Sometimes we need other people to show us all the things. Access is a commodity, and one of the greatest gifts.
Rick “was so fantastic and so great,” Dave remembers. He showed him all the things, and encouraged him to keep practicing the craft.
What helped Dave not feel too overwhelmed at the distance he still had to go was direction. Rick gave him something to do now. “At the end of the day he gave me a bunch of masks to take home, and he said, 'Just take these home, just practice sculpting them over and over again...when you can get the look like the sculpts I've given you, you'll be able to sculpt everything.'”
Rick gave Dave the sheet music. The scales.
That meeting with Rick, Dave says, “completely altered the course of my life.”
Dave took the masks home and took Rick’s advice. “I probably spent next to three years sculpting them over and over again.”
Dave couldn’t find an art school for makeup artists, so he created his own. “I'd get home from school like at four o'clock, and then I'd work til midnight doing makeups, and then I'd go to bed, and then get up and then go to school and then repeat. And on the weekends I got to do it all day every day, so, just every single moment, every waking moment that I could get I'd try to do it.” Up up up up up uppppp, down down down down dowwwwn.
His family noticed. “I had great parents who were very encouraging of me, [but we] lived in a really small apartment. My aunt and uncle lived 20 minutes away and they had a house, and they said, 'Look, we can see that you're interested in this stuff…We'll give you a room in the house, you can turn it into like a little studio, and you can put all your stuff here rather than…screw up your mother's home.' That was amazing because then suddenly I could do stuff on a scale that was worth doing, and I could make a little bit more mess than I would have done otherwise.”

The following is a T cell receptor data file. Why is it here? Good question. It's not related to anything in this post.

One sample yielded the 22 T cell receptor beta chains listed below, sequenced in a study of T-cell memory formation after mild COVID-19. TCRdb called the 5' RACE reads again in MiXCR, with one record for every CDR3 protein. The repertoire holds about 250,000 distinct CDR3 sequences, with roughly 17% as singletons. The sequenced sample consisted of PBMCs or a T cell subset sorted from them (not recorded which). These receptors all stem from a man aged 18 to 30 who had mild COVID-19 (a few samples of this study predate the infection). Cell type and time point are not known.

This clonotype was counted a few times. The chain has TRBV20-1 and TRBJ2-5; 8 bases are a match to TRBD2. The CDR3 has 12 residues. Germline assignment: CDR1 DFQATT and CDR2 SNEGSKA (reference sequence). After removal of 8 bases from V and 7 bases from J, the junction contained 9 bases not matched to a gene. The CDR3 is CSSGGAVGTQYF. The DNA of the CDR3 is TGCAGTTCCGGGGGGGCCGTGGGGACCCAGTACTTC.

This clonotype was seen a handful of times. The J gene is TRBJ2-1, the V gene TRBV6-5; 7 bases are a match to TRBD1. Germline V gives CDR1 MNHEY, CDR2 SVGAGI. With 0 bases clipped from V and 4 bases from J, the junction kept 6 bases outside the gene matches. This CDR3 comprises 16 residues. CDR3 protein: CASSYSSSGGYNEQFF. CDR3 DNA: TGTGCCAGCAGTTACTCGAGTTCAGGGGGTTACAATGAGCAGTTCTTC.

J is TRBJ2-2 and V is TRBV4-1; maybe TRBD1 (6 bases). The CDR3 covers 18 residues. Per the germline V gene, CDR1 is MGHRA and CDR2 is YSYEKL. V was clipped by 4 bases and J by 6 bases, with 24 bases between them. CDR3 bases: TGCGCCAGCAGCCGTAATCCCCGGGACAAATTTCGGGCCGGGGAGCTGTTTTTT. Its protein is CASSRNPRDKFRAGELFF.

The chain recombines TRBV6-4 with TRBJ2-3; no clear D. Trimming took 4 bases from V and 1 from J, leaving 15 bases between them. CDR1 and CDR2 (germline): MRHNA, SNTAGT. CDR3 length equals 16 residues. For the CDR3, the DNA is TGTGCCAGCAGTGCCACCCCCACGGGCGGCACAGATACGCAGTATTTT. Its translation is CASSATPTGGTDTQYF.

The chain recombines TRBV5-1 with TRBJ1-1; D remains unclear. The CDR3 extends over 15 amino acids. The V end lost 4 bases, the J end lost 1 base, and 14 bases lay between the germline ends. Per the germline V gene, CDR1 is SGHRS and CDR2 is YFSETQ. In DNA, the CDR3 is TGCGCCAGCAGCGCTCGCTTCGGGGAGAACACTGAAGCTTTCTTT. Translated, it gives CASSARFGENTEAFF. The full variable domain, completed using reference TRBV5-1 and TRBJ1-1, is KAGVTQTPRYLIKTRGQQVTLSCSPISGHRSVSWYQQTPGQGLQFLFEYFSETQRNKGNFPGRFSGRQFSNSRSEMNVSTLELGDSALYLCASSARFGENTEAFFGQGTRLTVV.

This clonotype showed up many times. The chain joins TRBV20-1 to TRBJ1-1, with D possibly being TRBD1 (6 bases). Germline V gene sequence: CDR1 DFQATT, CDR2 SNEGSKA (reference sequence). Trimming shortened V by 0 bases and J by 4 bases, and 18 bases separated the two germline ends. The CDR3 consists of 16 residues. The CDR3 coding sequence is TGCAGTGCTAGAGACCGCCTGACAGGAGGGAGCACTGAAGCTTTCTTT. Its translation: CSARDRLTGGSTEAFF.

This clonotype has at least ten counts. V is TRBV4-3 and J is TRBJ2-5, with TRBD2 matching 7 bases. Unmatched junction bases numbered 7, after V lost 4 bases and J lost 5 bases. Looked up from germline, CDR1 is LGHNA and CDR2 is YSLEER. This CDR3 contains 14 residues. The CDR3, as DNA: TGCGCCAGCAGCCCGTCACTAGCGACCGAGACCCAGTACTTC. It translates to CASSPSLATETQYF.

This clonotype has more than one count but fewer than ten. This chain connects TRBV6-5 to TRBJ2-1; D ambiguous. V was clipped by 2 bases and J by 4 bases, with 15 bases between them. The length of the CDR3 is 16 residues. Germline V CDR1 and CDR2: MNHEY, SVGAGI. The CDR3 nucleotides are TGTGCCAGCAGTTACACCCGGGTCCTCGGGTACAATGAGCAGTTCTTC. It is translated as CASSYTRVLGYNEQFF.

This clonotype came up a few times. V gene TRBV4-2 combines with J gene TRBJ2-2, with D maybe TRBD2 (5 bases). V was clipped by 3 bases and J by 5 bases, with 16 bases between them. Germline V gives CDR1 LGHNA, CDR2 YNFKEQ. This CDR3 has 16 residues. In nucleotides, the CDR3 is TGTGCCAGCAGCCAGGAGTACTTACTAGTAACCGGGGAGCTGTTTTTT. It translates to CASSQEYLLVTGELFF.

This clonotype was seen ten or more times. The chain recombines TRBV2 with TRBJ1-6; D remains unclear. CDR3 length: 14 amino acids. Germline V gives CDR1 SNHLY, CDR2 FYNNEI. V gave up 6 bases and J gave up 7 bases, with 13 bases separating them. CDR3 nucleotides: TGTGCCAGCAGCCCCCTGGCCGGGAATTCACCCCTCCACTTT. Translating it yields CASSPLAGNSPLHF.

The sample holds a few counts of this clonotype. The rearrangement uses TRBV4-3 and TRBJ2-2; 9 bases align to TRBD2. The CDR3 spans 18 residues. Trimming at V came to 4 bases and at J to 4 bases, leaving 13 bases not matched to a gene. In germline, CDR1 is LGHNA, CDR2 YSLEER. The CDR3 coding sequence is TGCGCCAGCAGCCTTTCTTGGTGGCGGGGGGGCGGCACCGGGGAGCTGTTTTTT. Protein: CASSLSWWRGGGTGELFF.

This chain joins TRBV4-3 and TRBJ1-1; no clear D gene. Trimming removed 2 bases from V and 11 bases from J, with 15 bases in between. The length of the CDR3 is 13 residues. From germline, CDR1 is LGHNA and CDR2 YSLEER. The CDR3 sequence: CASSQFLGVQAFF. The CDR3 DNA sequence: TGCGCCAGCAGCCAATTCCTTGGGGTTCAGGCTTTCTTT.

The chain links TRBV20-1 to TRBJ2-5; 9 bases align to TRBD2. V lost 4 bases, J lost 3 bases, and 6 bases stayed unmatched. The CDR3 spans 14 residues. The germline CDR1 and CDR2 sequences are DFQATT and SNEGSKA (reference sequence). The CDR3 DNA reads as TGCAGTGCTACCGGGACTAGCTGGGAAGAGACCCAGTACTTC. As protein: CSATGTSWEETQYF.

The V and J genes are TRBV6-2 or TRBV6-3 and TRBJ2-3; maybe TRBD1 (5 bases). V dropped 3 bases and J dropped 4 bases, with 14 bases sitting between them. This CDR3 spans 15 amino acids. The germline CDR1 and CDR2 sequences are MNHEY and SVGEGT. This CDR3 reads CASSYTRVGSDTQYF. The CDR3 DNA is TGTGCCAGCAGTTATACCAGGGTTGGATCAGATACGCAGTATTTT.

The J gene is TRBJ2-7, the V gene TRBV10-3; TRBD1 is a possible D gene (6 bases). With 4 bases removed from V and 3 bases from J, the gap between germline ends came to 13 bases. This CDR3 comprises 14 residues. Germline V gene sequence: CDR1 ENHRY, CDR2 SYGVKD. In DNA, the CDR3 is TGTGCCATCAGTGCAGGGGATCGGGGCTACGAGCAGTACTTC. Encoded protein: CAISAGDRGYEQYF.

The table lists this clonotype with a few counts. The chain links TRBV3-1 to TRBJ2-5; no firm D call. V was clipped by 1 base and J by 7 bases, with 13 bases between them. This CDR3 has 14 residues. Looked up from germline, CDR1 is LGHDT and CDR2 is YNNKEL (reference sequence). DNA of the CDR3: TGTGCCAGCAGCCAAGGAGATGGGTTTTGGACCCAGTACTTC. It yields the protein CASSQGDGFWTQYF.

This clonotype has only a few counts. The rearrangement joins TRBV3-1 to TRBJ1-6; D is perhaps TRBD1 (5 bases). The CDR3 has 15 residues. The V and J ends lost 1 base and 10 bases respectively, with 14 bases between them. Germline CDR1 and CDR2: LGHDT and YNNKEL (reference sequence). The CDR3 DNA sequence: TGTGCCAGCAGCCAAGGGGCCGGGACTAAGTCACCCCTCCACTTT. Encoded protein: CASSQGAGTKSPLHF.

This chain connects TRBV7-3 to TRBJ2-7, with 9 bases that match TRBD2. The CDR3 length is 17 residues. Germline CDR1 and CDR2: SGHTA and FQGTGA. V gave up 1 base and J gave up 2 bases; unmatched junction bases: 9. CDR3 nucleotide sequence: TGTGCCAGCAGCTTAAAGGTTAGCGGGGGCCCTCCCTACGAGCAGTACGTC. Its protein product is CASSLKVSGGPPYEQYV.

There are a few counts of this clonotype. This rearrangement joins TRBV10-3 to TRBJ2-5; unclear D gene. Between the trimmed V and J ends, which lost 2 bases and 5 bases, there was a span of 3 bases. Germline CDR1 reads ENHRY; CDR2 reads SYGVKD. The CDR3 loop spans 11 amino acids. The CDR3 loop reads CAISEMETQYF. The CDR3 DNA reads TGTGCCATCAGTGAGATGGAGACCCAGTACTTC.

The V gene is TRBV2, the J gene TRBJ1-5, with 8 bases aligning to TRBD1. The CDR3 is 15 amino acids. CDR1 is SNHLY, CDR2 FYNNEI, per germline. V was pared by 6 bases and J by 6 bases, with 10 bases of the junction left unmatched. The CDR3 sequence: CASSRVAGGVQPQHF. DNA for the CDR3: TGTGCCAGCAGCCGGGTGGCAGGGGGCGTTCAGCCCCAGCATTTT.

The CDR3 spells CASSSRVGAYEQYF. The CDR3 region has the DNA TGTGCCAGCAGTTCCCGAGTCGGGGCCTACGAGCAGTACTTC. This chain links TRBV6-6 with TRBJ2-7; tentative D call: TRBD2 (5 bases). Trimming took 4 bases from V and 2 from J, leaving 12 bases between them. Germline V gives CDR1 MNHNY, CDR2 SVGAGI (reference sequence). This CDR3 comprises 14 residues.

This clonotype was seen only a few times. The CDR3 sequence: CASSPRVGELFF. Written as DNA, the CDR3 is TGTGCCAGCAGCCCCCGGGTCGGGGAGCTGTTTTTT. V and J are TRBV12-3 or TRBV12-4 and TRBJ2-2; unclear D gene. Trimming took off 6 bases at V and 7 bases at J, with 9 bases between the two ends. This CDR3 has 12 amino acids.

I can’t think of a dream that doesn’t require a space (real or proverbial) where you’re allowed to make a mess.
His aunt and uncle also had a spare bedroom that Dave would sleep in right next to the studio which led to a process he made up to determine if his art was any good; he calls it “night standing: You take the mask, and you set it up all looking great by the side of your bed, and then you go to sleep. And then when you wake up in the morning, you look over at the mask, and if it looks cool then you've done a good job, but if it doesn't look cool then you go argh; [either way] it's immediately apparent. So for years I was sleeping with like monsters by the bed. You know how people talk about having monsters under the bed? I had monsters by the bed.”
(When I write the first draft of Dave’s story I leave it open on my computer when I go to sleep and then review it first thing the next morning.)
At this point of the story I can’t imagine any kid doing more to become a professional makeup artist. I can’t imagine his practice and supreme focus and dedication not paying off right away. But the thing is, it doesn’t. All dreams hit reality, but it’s what they do at that point that separates them. The delusional dreams are the ones that ignore reality, the possible dreams are the ones that acknowledge reality, and try to harness it to create a new one.
Dave graduates high school and can’t get a job as a makeup artist. Reality: “There were a lot of union laws and things in England at that time, and it's very difficult to get in. Basically you had to have worked on a movie to get into the union, but you couldn't work on a movie unless you were in the union.” Dave was stuck in that vicious cycle anyone experiences when looking for their first job - no one wants to hire you without experience, but you can’t get experience until someone hires you.
But Dave had already spent too much time working on his craft to be so easily deterred.